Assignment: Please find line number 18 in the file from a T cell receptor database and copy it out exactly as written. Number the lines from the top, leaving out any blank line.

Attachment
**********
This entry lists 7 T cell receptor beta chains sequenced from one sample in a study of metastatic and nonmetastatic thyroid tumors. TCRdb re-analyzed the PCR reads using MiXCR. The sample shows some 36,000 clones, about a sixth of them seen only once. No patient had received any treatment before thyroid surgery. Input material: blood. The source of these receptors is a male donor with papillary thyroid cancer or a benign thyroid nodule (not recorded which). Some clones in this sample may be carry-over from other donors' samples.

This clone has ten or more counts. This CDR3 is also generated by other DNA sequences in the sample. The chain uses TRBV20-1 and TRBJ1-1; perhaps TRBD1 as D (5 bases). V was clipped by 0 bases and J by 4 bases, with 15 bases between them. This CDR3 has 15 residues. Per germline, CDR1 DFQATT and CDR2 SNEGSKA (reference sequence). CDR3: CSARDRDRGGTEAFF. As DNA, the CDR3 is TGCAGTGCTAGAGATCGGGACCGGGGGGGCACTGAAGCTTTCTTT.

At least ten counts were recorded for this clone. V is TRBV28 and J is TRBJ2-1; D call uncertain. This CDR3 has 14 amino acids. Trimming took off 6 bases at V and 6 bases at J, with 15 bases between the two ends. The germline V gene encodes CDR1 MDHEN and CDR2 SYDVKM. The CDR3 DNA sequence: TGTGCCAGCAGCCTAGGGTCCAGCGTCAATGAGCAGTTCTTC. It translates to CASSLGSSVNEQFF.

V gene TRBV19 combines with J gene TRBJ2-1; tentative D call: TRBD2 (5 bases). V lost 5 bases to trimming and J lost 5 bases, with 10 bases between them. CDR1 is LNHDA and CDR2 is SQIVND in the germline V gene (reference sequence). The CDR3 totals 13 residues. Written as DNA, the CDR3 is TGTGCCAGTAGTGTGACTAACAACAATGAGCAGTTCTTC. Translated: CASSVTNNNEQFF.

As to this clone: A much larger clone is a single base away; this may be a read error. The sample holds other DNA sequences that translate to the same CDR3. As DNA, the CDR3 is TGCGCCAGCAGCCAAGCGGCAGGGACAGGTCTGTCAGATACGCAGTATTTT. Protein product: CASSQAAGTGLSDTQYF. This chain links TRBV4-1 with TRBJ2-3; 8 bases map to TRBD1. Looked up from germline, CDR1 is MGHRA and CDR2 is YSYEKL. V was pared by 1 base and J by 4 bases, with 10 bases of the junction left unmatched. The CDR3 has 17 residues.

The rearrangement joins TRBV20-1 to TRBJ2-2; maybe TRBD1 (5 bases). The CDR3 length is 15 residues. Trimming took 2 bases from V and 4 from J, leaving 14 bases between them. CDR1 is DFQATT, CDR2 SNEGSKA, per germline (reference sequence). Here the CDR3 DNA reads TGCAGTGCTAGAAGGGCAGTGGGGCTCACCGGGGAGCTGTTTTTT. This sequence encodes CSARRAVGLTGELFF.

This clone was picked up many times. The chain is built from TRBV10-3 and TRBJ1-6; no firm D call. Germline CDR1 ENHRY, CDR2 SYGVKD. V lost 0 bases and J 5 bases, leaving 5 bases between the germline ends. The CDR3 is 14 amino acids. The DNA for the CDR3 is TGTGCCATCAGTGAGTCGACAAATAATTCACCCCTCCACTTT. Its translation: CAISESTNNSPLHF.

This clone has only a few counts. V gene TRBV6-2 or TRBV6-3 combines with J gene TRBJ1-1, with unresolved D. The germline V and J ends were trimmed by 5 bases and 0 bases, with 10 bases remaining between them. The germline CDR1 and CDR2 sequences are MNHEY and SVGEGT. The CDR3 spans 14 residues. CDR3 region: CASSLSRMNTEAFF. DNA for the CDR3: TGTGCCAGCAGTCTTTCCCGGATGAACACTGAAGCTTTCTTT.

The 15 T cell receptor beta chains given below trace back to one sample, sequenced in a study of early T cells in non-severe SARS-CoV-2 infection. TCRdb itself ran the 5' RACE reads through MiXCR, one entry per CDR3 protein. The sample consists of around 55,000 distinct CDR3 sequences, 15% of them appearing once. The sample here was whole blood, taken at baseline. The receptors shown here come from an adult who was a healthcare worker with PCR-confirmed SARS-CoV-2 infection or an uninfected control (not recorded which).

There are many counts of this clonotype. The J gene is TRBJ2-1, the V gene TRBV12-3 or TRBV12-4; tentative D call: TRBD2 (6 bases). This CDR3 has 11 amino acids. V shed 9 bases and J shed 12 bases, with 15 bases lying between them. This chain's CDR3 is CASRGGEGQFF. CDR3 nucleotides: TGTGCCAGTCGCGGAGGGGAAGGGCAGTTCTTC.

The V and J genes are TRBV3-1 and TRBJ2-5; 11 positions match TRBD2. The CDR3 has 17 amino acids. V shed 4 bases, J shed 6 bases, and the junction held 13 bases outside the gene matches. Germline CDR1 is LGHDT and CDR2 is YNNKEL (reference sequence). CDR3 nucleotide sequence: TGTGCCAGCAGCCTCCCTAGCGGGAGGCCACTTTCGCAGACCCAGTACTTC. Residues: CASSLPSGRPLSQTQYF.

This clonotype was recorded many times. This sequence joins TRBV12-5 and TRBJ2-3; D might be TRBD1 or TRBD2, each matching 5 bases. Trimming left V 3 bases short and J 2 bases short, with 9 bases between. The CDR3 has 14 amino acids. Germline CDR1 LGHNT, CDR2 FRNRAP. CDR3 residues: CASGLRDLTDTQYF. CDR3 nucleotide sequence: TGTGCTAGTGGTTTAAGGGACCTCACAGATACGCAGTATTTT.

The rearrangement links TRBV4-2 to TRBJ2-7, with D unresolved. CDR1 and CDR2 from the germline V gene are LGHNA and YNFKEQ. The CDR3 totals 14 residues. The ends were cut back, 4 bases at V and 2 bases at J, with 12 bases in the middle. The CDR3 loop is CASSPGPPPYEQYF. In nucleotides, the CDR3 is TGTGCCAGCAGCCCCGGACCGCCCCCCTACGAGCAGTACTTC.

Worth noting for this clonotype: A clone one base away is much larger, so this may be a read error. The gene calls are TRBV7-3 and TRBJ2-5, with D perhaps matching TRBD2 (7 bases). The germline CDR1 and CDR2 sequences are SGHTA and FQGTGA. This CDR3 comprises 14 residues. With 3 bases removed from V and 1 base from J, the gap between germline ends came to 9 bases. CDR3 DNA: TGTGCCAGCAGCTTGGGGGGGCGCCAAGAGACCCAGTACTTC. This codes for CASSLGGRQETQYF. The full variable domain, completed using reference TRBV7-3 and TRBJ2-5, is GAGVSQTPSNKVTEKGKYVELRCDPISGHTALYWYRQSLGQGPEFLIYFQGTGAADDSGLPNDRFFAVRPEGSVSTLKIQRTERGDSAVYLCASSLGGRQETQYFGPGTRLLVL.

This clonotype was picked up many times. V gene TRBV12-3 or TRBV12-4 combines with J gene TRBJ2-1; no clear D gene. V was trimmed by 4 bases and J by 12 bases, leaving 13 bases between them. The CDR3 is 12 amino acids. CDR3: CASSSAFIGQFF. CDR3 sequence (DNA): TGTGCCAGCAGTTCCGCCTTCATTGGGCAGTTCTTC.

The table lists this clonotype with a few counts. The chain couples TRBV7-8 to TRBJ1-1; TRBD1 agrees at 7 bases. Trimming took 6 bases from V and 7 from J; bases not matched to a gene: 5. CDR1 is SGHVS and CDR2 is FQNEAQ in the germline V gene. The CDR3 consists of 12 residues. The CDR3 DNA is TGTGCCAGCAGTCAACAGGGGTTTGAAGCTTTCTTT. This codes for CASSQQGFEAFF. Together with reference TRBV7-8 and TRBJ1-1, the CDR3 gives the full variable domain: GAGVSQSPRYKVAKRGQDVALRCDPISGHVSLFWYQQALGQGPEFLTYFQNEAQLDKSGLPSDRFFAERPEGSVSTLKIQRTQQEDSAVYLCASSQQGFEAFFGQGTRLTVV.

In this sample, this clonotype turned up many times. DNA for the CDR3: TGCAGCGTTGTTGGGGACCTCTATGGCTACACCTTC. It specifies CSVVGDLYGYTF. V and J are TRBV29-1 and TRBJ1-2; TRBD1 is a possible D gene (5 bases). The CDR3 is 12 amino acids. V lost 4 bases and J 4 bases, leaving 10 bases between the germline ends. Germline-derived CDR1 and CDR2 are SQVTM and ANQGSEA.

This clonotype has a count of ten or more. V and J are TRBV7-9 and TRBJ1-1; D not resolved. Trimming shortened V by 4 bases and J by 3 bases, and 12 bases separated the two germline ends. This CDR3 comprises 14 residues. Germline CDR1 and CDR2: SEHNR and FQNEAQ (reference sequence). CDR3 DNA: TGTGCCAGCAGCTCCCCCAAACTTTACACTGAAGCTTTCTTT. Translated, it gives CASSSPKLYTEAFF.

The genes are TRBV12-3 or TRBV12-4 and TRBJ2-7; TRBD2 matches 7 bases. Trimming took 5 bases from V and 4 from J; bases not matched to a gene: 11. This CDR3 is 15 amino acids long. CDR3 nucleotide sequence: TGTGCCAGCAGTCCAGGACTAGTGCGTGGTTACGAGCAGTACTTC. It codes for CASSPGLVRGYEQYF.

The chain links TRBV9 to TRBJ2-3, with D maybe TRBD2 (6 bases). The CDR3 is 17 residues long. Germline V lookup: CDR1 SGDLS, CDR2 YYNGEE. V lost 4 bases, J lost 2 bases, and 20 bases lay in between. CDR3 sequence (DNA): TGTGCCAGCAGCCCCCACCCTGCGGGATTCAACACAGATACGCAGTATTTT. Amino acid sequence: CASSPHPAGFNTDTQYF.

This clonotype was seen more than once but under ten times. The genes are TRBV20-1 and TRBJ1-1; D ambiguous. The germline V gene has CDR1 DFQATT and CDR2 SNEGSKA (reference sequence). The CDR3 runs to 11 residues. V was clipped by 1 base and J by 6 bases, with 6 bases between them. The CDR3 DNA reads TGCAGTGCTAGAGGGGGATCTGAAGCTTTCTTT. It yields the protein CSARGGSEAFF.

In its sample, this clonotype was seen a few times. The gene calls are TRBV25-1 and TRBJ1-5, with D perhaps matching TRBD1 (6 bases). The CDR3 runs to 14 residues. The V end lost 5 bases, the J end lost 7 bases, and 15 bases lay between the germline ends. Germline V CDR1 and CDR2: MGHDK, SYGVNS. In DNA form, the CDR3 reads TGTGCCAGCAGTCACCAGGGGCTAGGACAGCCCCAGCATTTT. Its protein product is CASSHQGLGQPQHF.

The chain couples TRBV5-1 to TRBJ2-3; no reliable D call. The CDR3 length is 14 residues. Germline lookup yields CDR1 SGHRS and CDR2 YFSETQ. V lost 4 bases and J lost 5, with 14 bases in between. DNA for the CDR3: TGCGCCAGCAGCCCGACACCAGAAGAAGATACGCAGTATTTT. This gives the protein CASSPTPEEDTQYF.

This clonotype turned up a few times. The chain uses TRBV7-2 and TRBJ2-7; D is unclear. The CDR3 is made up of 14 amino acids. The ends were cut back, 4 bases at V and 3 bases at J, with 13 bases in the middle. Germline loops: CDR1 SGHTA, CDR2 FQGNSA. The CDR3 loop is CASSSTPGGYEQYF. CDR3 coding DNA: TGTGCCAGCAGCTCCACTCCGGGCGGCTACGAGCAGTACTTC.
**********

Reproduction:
This clonotype has a count of ten or more. V and J are TRBV7-9 and TRBJ1-1; D not resolved. Trimming shortened V by 4 bases and J by 3 bases, and 12 bases separated the two germline ends. This CDR3 comprises 14 residues. Germline CDR1 and CDR2: SEHNR and FQNEAQ (reference sequence). CDR3 DNA: TGTGCCAGCAGCTCCCCCAAACTTTACACTGAAGCTTTCTTT. Translated, it gives CASSSPKLYTEAFF.